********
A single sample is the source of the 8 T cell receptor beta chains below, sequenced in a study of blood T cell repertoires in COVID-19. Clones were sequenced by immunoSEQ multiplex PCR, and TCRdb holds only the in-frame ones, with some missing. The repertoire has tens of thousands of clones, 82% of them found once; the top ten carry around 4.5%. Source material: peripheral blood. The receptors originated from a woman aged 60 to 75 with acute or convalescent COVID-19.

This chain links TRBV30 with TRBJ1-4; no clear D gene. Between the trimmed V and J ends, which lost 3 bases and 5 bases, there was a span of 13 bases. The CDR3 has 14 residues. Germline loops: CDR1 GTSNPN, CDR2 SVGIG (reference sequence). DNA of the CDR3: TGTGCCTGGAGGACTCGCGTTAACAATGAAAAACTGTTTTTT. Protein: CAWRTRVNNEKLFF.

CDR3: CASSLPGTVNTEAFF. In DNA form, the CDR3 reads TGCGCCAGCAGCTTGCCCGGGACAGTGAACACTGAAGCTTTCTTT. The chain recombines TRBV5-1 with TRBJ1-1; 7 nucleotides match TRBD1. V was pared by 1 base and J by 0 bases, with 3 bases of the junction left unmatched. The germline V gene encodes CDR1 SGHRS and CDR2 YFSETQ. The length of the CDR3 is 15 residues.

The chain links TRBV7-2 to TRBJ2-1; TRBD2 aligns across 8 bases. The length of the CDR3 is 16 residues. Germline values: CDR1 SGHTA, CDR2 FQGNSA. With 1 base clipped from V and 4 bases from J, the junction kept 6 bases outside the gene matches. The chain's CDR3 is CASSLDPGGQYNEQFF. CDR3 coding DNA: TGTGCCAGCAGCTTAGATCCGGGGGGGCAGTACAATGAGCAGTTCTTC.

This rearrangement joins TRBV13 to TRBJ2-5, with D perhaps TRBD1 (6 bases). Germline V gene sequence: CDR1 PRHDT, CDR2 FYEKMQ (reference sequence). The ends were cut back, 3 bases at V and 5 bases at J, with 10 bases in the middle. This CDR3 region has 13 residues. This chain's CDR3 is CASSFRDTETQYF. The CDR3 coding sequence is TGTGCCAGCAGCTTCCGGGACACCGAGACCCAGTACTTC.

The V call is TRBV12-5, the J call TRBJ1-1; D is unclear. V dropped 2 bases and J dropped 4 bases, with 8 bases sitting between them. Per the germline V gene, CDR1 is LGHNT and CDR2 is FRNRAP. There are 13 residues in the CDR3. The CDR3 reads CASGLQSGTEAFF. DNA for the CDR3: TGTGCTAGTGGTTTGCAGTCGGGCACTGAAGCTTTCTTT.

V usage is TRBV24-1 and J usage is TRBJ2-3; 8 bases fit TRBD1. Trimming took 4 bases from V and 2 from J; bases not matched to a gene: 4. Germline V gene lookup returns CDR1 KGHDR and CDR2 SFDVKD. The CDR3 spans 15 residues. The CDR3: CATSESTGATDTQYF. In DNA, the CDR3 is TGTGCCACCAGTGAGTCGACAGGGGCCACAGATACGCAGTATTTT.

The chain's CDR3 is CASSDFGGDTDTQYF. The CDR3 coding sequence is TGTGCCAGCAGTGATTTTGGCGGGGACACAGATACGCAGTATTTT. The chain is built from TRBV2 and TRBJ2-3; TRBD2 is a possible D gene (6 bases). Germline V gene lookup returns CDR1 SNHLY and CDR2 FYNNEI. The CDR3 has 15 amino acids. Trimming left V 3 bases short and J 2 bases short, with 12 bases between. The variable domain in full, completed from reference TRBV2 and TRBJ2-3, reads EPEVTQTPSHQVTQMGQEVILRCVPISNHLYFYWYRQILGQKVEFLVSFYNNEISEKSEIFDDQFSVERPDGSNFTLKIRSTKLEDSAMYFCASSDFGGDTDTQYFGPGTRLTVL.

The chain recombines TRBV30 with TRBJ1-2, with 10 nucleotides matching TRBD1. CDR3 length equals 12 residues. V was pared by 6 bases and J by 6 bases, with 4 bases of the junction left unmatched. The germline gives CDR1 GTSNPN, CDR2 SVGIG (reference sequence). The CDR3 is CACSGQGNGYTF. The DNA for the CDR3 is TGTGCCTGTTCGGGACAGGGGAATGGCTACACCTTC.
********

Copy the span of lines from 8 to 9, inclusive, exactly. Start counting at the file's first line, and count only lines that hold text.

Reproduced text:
The chain's CDR3 is CASSDFGGDTDTQYF. The CDR3 coding sequence is TGTGCCAGCAGTGATTTTGGCGGGGACACAGATACGCAGTATTTT. The chain is built from TRBV2 and TRBJ2-3; TRBD2 is a possible D gene (6 bases). Germline V gene lookup returns CDR1 SNHLY and CDR2 FYNNEI. The CDR3 has 15 amino acids. Trimming left V 3 bases short and J 2 bases short, with 12 bases between. The variable domain in full, completed from reference TRBV2 and TRBJ2-3, reads EPEVTQTPSHQVTQMGQEVILRCVPISNHLYFYWYRQILGQKVEFLVSFYNNEISEKSEIFDDQFSVERPDGSNFTLKIRSTKLEDSAMYFCASSDFGGDTDTQYFGPGTRLTVL.

The chain recombines TRBV30 with TRBJ1-2, with 10 nucleotides matching TRBD1. CDR3 length equals 12 residues. V was pared by 6 bases and J by 6 bases, with 4 bases of the junction left unmatched. The germline gives CDR1 GTSNPN, CDR2 SVGIG (reference sequence). The CDR3 is CACSGQGNGYTF. The DNA for the CDR3 is TGTGCCTGTTCGGGACAGGGGAATGGCTACACCTTC.